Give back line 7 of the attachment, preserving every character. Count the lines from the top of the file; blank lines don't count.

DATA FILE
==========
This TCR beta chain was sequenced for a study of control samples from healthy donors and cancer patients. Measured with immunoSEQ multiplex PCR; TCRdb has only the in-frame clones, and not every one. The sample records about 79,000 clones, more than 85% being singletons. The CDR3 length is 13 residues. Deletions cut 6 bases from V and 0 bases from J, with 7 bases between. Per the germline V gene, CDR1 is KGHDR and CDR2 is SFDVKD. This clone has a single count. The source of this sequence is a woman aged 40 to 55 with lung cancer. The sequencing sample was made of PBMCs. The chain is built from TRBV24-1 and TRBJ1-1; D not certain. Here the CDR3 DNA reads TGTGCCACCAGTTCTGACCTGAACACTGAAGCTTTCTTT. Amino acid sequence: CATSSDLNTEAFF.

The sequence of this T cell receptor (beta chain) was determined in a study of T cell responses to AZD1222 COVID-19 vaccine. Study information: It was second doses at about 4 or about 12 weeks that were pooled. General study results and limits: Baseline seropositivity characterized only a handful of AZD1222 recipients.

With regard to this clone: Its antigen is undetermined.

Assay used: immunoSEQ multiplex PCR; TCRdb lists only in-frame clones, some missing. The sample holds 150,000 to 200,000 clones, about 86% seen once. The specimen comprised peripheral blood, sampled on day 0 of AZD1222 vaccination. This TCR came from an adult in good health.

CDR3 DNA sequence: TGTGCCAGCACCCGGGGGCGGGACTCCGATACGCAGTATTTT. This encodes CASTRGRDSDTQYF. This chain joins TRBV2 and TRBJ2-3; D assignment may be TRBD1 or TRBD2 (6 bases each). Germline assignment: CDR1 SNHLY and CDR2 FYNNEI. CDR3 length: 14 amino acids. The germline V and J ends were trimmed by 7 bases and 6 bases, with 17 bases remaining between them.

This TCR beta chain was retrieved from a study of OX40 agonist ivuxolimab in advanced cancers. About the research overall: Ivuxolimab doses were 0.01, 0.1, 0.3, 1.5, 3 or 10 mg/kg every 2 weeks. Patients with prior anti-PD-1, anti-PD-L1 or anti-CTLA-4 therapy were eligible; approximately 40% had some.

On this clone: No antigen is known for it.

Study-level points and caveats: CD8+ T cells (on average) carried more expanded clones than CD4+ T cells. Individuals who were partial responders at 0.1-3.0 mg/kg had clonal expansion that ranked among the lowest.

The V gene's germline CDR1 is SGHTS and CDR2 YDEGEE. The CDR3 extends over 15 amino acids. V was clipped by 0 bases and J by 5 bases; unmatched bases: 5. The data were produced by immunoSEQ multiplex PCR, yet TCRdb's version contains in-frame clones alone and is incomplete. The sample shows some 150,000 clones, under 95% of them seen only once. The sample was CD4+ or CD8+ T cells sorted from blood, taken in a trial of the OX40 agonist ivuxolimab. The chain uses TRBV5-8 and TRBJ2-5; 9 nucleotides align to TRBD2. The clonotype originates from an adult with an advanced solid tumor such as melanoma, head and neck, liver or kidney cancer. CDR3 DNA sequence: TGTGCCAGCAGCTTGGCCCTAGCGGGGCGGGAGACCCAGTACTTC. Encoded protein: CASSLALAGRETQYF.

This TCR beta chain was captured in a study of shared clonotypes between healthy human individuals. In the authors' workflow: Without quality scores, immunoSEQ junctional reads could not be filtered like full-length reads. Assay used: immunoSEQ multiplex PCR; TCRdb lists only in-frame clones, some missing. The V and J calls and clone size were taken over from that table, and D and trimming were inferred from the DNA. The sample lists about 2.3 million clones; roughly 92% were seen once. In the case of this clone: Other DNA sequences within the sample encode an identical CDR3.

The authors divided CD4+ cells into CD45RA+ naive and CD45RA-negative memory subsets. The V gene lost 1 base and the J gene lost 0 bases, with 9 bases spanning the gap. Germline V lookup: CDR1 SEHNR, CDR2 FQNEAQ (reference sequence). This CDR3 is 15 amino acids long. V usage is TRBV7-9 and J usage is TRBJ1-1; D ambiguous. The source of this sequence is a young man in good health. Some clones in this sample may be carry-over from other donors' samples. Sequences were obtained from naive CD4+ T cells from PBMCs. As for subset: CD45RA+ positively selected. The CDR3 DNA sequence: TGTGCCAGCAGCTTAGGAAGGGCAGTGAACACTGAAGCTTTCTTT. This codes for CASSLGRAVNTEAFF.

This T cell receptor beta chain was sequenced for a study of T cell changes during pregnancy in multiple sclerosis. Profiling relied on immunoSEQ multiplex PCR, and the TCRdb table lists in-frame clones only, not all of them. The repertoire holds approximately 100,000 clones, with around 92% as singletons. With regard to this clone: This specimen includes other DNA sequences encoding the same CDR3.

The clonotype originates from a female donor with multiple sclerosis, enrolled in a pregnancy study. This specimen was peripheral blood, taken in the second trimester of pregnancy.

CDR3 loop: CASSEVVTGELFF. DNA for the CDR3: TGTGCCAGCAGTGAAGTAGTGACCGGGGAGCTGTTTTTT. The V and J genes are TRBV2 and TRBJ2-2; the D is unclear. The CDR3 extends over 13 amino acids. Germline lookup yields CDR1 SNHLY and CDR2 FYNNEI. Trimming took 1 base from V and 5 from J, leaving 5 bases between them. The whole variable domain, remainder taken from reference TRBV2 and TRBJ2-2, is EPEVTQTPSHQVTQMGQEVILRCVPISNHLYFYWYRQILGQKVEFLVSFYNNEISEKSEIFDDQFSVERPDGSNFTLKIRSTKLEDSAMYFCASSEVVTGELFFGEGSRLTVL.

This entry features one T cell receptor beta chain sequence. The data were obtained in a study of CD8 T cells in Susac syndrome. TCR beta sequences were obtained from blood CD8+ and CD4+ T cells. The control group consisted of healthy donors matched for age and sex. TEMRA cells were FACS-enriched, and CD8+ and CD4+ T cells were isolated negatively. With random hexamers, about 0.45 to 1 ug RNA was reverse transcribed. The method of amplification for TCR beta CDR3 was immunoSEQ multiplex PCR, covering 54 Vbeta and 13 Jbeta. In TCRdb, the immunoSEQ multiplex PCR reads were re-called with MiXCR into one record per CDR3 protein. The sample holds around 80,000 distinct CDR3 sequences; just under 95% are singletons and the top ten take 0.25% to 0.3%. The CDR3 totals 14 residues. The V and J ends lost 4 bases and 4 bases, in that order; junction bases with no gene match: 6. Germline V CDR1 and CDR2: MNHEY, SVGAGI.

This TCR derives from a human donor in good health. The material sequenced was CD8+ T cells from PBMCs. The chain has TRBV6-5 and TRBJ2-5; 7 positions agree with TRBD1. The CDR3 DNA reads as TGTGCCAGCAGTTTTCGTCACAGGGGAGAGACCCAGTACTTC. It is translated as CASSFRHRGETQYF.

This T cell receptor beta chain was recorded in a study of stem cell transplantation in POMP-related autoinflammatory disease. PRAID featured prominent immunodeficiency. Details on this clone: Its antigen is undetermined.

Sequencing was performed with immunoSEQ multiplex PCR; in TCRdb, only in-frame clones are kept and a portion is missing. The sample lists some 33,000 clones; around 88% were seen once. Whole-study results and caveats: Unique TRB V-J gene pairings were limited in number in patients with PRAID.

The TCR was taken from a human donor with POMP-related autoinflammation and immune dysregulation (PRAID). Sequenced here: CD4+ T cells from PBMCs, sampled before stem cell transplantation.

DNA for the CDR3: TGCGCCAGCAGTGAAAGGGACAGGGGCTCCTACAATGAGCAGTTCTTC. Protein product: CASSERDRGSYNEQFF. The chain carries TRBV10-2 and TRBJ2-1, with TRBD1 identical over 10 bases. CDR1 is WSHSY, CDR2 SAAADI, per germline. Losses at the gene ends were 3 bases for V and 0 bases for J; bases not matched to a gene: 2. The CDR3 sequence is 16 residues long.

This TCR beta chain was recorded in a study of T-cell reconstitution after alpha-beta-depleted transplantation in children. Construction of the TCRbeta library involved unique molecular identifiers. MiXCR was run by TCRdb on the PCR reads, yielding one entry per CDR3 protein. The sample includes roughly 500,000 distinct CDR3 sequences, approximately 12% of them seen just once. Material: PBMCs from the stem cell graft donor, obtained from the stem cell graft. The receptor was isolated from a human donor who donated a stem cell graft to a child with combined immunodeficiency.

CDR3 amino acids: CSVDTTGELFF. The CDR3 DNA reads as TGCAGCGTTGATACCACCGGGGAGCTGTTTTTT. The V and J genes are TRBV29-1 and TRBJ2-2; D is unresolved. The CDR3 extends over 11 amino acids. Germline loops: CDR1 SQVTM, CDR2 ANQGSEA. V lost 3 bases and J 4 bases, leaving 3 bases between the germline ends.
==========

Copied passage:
On this clone: No antigen is known for it.